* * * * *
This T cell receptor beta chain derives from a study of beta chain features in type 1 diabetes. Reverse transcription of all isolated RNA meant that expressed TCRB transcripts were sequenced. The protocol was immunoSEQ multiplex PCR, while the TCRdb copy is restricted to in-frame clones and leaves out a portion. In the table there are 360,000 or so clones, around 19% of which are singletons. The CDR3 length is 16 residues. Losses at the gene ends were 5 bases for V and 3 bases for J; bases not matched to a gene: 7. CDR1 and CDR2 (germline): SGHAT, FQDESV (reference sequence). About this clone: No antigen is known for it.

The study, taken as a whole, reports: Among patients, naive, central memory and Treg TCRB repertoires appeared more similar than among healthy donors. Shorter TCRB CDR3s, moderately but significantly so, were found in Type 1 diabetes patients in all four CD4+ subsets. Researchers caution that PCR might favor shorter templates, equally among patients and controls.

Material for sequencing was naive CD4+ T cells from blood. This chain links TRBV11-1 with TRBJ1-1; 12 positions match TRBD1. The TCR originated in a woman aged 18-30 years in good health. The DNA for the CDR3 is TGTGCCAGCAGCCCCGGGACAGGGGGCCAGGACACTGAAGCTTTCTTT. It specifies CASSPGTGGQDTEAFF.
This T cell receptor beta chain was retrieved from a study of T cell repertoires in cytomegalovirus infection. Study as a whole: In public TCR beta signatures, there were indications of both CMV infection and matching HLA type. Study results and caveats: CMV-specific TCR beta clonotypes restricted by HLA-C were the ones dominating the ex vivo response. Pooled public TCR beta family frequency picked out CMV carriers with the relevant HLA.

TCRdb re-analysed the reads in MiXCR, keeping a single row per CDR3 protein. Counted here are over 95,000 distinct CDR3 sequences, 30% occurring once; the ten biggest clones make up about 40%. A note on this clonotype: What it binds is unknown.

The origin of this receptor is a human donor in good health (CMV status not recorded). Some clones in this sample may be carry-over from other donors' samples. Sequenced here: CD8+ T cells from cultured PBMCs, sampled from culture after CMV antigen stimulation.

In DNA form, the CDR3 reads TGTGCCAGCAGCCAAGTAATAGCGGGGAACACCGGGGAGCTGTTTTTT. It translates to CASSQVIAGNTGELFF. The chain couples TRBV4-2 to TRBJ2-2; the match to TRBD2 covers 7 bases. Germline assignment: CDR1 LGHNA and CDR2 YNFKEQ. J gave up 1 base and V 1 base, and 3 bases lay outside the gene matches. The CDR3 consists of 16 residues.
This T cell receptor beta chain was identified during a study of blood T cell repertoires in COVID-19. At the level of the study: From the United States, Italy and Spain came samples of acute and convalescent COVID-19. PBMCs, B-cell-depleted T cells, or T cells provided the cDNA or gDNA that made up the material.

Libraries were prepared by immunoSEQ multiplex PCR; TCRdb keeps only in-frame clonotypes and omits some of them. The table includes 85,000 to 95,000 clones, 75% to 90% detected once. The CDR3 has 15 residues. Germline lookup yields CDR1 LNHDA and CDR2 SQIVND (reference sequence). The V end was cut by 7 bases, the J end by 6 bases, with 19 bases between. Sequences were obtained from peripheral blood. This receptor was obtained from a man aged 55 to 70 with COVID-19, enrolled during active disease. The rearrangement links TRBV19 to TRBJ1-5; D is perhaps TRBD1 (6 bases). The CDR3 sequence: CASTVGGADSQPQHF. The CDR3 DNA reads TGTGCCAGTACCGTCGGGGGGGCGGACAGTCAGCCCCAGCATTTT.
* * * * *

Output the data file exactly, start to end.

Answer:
This T cell receptor beta chain derives from a study of beta chain features in type 1 diabetes. Reverse transcription of all isolated RNA meant that expressed TCRB transcripts were sequenced. The protocol was immunoSEQ multiplex PCR, while the TCRdb copy is restricted to in-frame clones and leaves out a portion. In the table there are 360,000 or so clones, around 19% of which are singletons. The CDR3 length is 16 residues. Losses at the gene ends were 5 bases for V and 3 bases for J; bases not matched to a gene: 7. CDR1 and CDR2 (germline): SGHAT, FQDESV (reference sequence). About this clone: No antigen is known for it.

The study, taken as a whole, reports: Among patients, naive, central memory and Treg TCRB repertoires appeared more similar than among healthy donors. Shorter TCRB CDR3s, moderately but significantly so, were found in Type 1 diabetes patients in all four CD4+ subsets. Researchers caution that PCR might favor shorter templates, equally among patients and controls.

Material for sequencing was naive CD4+ T cells from blood. This chain links TRBV11-1 with TRBJ1-1; 12 positions match TRBD1. The TCR originated in a woman aged 18-30 years in good health. The DNA for the CDR3 is TGTGCCAGCAGCCCCGGGACAGGGGGCCAGGACACTGAAGCTTTCTTT. It specifies CASSPGTGGQDTEAFF.
This T cell receptor beta chain was retrieved from a study of T cell repertoires in cytomegalovirus infection. Study as a whole: In public TCR beta signatures, there were indications of both CMV infection and matching HLA type. Study results and caveats: CMV-specific TCR beta clonotypes restricted by HLA-C were the ones dominating the ex vivo response. Pooled public TCR beta family frequency picked out CMV carriers with the relevant HLA.

TCRdb re-analysed the reads in MiXCR, keeping a single row per CDR3 protein. Counted here are over 95,000 distinct CDR3 sequences, 30% occurring once; the ten biggest clones make up about 40%. A note on this clonotype: What it binds is unknown.

The origin of this receptor is a human donor in good health (CMV status not recorded). Some clones in this sample may be carry-over from other donors' samples. Sequenced here: CD8+ T cells from cultured PBMCs, sampled from culture after CMV antigen stimulation.

In DNA form, the CDR3 reads TGTGCCAGCAGCCAAGTAATAGCGGGGAACACCGGGGAGCTGTTTTTT. It translates to CASSQVIAGNTGELFF. The chain couples TRBV4-2 to TRBJ2-2; the match to TRBD2 covers 7 bases. Germline assignment: CDR1 LGHNA and CDR2 YNFKEQ. J gave up 1 base and V 1 base, and 3 bases lay outside the gene matches. The CDR3 consists of 16 residues.
This T cell receptor beta chain was identified during a study of blood T cell repertoires in COVID-19. At the level of the study: From the United States, Italy and Spain came samples of acute and convalescent COVID-19. PBMCs, B-cell-depleted T cells, or T cells provided the cDNA or gDNA that made up the material.

Libraries were prepared by immunoSEQ multiplex PCR; TCRdb keeps only in-frame clonotypes and omits some of them. The table includes 85,000 to 95,000 clones, 75% to 90% detected once. The CDR3 has 15 residues. Germline lookup yields CDR1 LNHDA and CDR2 SQIVND (reference sequence). The V end was cut by 7 bases, the J end by 6 bases, with 19 bases between. Sequences were obtained from peripheral blood. This receptor was obtained from a man aged 55 to 70 with COVID-19, enrolled during active disease. The rearrangement links TRBV19 to TRBJ1-5; D is perhaps TRBD1 (6 bases). The CDR3 sequence: CASTVGGADSQPQHF. The CDR3 DNA reads TGTGCCAGTACCGTCGGGGGGGCGGACAGTCAGCCCCAGCATTTT.